It is possible to ship plants internationally, although there is some significant expense involved with regard to shipping. It is not uncommon for the S&H via USPS Priority Mail to actually exceed the cost of the plant itself. (USPS is the cheap option, too.) We cannot be repsonsible for any additional fees, taxes, or permits required by the customs and import authorities in your country, so be aware of these issues before you buy.
Ocotillos range in price from $25 to $150. Smaller plants tend to be about 2 to 3 feet tall, with 4 to 8 arms, costing about $35 to $50. Very large plants might be 12 to 14 feet tall, have 30 to 40 canes, and cost $250 to $300. Middle range plants are the most typically used in landscapes. Once again, we have defined a "typical" homeowner/landscaping sized plants as being about 8 to 9 feet tall with somewhere from 12 to 20 canes. Plants like these go for about $125.
One good reason to get an ocotillo plant (or a Joshua tree) from us is that they are fresh. We usually dig to order as opposed to keeping them laying about in the nursery for weeks or months on end before selling them. Since plants like ocotillos and Joshua trees can tolerate weeks to months (depending on the heat of the season) out of the ground in a bare-root condition without apparently dying, many nurseries simply leave them standing out with the roots exposed to the baking sun and drying wind. At best they might be shallowly heeled into a trench to make it look like they are actually re-growing, which they seldom are. As a result, an unsuspecting purchaser may get a plant that is on the verge of death by dehydration. The plant itself often takes another few months, perhaps as much as a year, to die. The primary way to avoid this problem is to make sure that your new plant is fresh, which we guarantee they are at D:FR.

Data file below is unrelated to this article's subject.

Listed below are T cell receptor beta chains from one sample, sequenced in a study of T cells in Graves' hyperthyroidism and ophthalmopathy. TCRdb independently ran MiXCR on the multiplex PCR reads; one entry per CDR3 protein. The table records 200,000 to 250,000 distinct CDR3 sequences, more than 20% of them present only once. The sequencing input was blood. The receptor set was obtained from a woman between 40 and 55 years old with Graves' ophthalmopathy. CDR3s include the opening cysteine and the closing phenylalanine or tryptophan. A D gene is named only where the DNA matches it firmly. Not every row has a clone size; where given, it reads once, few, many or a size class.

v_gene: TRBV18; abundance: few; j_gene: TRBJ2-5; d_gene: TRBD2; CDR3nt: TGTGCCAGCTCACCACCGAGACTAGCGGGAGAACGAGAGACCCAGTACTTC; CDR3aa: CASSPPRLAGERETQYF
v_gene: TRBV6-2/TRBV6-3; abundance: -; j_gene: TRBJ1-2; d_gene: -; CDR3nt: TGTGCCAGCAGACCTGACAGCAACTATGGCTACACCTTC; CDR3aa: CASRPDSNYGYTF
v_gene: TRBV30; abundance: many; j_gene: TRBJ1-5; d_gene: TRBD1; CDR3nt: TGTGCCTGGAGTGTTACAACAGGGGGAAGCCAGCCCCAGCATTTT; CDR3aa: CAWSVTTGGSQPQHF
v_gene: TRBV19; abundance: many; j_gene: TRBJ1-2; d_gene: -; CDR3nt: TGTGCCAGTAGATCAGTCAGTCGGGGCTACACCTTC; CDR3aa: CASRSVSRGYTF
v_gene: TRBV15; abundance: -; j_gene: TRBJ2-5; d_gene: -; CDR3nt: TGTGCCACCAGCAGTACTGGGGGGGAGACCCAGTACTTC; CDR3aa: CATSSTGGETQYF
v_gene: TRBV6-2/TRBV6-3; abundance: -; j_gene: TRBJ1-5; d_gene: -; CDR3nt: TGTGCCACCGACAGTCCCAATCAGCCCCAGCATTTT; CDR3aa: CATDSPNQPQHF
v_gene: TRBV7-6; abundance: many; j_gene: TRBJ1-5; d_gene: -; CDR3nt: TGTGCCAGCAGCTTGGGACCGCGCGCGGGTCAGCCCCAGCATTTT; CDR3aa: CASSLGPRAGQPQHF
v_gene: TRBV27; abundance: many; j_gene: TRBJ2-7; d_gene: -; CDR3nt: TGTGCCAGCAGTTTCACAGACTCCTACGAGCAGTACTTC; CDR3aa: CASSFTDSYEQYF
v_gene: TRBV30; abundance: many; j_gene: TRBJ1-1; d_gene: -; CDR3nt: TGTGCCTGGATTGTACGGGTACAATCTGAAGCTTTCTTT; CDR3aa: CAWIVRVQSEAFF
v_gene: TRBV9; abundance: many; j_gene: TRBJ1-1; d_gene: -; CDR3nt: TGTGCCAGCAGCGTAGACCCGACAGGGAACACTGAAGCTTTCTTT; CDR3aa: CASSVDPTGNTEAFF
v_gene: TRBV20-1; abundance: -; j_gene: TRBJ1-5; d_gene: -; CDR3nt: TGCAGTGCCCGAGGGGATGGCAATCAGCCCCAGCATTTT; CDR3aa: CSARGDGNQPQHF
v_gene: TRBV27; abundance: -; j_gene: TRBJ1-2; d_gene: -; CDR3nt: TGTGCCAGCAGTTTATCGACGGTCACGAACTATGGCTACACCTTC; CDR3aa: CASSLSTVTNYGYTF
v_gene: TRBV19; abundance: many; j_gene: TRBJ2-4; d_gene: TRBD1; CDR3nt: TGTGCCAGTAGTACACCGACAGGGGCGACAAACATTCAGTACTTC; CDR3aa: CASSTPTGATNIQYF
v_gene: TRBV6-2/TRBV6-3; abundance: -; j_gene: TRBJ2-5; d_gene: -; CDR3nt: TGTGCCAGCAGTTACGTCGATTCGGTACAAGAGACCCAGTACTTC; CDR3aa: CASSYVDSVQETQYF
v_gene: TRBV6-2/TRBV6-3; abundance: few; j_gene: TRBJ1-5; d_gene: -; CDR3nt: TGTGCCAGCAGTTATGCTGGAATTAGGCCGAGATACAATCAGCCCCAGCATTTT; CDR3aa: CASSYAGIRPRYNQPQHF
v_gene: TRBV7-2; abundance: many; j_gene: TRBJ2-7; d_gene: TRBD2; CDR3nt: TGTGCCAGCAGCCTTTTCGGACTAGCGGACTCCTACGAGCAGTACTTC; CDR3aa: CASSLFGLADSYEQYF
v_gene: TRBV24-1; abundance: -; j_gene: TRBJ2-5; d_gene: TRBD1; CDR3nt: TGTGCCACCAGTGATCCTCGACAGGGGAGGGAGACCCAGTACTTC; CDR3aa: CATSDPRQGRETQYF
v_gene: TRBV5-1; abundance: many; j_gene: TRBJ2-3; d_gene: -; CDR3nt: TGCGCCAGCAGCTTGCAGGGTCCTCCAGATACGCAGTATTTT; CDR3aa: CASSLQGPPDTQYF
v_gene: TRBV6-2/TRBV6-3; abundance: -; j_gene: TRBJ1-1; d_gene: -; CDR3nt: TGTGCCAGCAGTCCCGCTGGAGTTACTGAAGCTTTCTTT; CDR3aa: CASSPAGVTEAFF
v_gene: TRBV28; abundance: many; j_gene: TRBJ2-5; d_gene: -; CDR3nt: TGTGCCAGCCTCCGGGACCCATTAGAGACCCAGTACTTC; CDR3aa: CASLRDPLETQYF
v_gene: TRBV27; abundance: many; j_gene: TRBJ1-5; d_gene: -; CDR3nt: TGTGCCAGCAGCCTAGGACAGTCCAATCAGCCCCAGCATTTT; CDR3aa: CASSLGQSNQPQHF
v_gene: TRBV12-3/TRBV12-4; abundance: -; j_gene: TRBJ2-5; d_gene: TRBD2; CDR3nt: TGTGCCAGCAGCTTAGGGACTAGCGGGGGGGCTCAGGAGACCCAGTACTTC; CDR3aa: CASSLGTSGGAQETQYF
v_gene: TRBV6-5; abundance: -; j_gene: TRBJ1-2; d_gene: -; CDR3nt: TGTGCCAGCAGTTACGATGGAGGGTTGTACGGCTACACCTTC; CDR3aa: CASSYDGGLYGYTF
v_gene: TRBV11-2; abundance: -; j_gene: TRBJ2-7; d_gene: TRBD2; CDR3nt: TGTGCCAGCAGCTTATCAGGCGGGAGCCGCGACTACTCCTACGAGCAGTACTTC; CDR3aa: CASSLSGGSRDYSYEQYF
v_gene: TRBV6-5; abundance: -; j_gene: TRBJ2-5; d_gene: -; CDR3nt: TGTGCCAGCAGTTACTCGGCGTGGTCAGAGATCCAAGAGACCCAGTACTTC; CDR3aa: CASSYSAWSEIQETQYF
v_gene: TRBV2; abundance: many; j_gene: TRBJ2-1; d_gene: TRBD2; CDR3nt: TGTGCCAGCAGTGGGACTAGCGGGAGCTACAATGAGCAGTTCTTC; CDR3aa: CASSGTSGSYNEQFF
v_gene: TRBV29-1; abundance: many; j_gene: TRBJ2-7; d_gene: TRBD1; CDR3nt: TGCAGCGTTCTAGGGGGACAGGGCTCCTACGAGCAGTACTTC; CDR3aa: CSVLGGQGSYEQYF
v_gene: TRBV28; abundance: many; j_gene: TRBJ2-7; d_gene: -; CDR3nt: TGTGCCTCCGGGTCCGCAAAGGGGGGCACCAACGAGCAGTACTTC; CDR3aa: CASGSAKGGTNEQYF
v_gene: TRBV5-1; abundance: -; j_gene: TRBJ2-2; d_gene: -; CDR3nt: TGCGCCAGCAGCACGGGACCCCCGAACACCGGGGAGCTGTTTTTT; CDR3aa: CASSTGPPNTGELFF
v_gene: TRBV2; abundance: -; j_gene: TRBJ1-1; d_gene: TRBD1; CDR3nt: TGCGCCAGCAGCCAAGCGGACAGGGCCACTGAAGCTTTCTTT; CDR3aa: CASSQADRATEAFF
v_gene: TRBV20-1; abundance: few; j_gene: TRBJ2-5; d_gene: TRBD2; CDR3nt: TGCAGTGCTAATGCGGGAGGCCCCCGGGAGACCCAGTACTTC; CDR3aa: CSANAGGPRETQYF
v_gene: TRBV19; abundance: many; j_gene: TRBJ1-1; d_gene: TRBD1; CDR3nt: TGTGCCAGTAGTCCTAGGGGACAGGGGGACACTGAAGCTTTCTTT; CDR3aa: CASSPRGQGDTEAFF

Another thing we do here with the ocotillos is to dig them with a good root system. All too often, the people (usually Average Joe types who don’t actually have any botanical awareness or common sense on how to treat these plants for best viability) who dig the plants initially for sale to nurseries will lop off all the ocotillo’s roots to six-inch-long stubs that are barely able to support the tree physically as well as metabolically. This makes ocotillos easier to handle, and semi trucks are seen leaving West Texas with ocotillos stacked to the roof like so much cordwood. The problem for the final homeowner is that the plants have no roots left to either support themselves in the wind or to absorb water with, and at least 50% if not more than 70% of the plants will end up dying. Believe us and your own common sense when we say that an inexpensive $35 rootless ocotillo from the local Home Depot is no bargain if it dies. Even if it recovers, it will be three to seven years before the plants start to grow normally again.
To expand upon the problem with ocotillos with no roots and the recovery problems they will face, in order to keep the tree from keeling over in the wind, the new owners are forced to plant the ocotillo up to its "armpits", which is the point at which the short trunk splits into the dozens of arms. This is deeper than is ideal, as it promotes rot in an area of the plant that usually is never exposed to damp soil. This underscores the importance of getting ocotillos with a good root system.
When digging a larger ocotillo we aim to preserve at least 18 - 24 inches of length to each of the three to five main roots. By doing so we find that the survivability jumps about 90%, if not more, and that the plants often leaf out within three to six weeks (in the warm growing season) and put on new growth within a year. Much better odds. If you don’t get a plant from us, at least look for one with the best odds of survival. Ask to see the roots before you buy, and ask how long ago they were dug and how long they have been in the nursery. If you feel that you can trust the answers as reliable and see the roots being of appropriate size for the plant then you can consider buying with fair confidence that your new plant will recover.